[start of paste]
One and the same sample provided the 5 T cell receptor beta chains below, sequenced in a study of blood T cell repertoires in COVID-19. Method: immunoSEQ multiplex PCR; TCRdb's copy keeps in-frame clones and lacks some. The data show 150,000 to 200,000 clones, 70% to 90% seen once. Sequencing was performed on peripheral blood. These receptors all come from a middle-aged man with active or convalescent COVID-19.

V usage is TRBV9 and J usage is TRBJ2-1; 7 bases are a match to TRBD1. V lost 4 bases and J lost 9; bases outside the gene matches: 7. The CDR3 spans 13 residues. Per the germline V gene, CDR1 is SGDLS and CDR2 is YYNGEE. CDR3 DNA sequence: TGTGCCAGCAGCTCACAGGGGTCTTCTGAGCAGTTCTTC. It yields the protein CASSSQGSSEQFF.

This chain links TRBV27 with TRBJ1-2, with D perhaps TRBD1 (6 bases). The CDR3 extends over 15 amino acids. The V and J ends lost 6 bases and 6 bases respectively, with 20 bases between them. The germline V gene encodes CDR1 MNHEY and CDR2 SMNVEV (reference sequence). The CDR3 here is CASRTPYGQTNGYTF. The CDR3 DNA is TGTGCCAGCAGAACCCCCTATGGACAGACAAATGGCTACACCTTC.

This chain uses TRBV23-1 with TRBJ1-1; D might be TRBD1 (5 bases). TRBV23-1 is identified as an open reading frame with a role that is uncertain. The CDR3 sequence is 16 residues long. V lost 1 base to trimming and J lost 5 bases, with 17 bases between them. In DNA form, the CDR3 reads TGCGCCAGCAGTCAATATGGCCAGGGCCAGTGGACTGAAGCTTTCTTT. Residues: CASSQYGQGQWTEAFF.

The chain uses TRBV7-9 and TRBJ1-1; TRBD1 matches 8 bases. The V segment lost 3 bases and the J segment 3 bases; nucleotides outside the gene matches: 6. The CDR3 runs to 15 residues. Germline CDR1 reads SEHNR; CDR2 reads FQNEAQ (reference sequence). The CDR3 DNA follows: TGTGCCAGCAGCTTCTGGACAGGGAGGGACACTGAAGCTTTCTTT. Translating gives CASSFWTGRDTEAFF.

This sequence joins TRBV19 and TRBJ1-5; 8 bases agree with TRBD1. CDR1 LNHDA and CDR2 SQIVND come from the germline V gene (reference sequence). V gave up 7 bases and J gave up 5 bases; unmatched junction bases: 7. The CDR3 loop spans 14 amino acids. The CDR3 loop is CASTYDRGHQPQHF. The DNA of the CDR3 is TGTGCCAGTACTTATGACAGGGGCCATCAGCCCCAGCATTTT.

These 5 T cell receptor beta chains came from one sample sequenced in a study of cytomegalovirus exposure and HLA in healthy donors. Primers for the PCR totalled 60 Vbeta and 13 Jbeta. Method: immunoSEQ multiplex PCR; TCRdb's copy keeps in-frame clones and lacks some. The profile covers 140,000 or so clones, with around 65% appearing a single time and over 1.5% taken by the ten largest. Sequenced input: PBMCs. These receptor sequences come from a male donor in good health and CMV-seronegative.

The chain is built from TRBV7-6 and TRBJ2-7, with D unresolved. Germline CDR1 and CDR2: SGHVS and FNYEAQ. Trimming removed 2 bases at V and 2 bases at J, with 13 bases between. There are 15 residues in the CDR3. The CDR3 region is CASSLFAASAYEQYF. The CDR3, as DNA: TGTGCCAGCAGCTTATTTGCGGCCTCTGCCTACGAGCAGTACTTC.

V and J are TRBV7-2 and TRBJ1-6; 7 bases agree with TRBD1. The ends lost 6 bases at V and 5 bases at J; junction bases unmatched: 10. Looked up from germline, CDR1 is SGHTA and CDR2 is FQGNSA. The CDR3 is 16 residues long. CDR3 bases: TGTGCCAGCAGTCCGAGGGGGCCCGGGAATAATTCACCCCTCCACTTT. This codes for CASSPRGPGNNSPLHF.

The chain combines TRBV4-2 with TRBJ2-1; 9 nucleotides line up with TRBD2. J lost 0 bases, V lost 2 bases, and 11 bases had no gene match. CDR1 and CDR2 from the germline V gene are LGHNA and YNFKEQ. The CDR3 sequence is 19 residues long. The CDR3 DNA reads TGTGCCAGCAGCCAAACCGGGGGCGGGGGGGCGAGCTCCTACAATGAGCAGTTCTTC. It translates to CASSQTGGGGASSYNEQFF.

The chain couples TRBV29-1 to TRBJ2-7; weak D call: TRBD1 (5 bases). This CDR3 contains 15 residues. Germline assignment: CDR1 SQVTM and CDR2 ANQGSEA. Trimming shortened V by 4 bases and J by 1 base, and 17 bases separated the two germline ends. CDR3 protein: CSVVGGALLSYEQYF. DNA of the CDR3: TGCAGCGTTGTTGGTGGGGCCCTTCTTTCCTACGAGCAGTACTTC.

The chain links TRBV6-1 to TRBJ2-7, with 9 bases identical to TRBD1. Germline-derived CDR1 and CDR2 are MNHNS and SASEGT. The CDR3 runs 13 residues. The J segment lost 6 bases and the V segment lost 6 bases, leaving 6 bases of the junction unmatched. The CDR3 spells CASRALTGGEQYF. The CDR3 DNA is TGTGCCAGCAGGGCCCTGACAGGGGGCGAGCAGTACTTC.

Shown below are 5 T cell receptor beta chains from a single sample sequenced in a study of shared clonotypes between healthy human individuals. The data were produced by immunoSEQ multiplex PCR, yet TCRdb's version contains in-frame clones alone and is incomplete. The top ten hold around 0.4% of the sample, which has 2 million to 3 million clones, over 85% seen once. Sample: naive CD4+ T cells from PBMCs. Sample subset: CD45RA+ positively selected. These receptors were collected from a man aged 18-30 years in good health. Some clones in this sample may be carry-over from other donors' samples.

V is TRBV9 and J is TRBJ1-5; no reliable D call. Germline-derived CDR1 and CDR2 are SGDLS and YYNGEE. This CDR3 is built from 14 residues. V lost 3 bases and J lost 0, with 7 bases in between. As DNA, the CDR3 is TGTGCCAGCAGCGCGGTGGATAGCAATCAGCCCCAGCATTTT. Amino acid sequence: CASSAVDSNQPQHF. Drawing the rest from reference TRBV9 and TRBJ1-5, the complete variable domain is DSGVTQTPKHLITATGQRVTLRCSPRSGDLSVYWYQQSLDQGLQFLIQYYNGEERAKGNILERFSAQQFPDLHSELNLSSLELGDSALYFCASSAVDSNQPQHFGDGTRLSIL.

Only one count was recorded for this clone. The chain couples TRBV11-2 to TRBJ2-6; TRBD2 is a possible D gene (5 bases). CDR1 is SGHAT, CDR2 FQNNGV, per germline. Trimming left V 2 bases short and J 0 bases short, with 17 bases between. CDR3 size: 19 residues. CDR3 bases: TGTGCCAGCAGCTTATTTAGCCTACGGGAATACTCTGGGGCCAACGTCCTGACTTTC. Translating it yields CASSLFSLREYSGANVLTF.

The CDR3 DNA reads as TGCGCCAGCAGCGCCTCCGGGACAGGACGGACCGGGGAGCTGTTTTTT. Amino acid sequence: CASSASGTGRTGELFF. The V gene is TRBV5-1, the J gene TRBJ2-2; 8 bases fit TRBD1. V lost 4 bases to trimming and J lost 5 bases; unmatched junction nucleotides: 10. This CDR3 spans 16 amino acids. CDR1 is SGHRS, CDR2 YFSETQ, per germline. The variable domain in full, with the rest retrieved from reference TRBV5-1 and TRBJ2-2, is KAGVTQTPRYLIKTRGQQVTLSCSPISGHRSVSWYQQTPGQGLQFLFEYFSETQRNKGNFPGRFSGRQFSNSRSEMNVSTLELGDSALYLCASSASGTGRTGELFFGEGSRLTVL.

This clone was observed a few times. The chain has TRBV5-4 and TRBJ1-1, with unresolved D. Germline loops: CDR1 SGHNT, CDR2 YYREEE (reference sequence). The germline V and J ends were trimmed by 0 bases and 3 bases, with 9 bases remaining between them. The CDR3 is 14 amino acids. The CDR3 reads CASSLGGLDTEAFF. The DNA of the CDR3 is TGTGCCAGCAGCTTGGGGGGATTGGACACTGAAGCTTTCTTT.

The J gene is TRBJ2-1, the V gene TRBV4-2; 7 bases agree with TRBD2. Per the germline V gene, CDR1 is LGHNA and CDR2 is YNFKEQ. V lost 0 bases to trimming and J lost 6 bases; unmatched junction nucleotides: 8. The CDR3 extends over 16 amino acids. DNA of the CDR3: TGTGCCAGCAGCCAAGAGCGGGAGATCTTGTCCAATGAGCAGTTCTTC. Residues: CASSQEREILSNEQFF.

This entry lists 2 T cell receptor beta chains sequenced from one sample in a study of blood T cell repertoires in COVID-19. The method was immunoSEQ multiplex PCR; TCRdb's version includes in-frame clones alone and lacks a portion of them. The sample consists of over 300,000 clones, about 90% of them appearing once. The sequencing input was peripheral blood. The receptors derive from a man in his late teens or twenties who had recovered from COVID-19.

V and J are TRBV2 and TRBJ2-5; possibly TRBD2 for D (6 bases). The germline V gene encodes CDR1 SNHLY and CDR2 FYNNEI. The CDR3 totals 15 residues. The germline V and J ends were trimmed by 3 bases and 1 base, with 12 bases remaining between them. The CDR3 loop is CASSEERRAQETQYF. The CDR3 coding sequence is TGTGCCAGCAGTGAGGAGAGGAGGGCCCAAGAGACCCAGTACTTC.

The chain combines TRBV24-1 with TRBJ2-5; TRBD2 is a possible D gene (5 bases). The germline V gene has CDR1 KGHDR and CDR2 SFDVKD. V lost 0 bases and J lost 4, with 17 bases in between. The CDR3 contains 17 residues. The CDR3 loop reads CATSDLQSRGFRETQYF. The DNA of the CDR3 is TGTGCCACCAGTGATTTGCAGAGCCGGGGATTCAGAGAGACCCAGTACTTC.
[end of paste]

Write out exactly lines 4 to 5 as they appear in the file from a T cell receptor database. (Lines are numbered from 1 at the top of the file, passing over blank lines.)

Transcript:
This chain uses TRBV23-1 with TRBJ1-1; D might be TRBD1 (5 bases). TRBV23-1 is identified as an open reading frame with a role that is uncertain. The CDR3 sequence is 16 residues long. V lost 1 base to trimming and J lost 5 bases, with 17 bases between them. In DNA form, the CDR3 reads TGCGCCAGCAGTCAATATGGCCAGGGCCAGTGGACTGAAGCTTTCTTT. Residues: CASSQYGQGQWTEAFF.

The chain uses TRBV7-9 and TRBJ1-1; TRBD1 matches 8 bases. The V segment lost 3 bases and the J segment 3 bases; nucleotides outside the gene matches: 6. The CDR3 runs to 15 residues. Germline CDR1 reads SEHNR; CDR2 reads FQNEAQ (reference sequence). The CDR3 DNA follows: TGTGCCAGCAGCTTCTGGACAGGGAGGGACACTGAAGCTTTCTTT. Translating gives CASSFWTGRDTEAFF.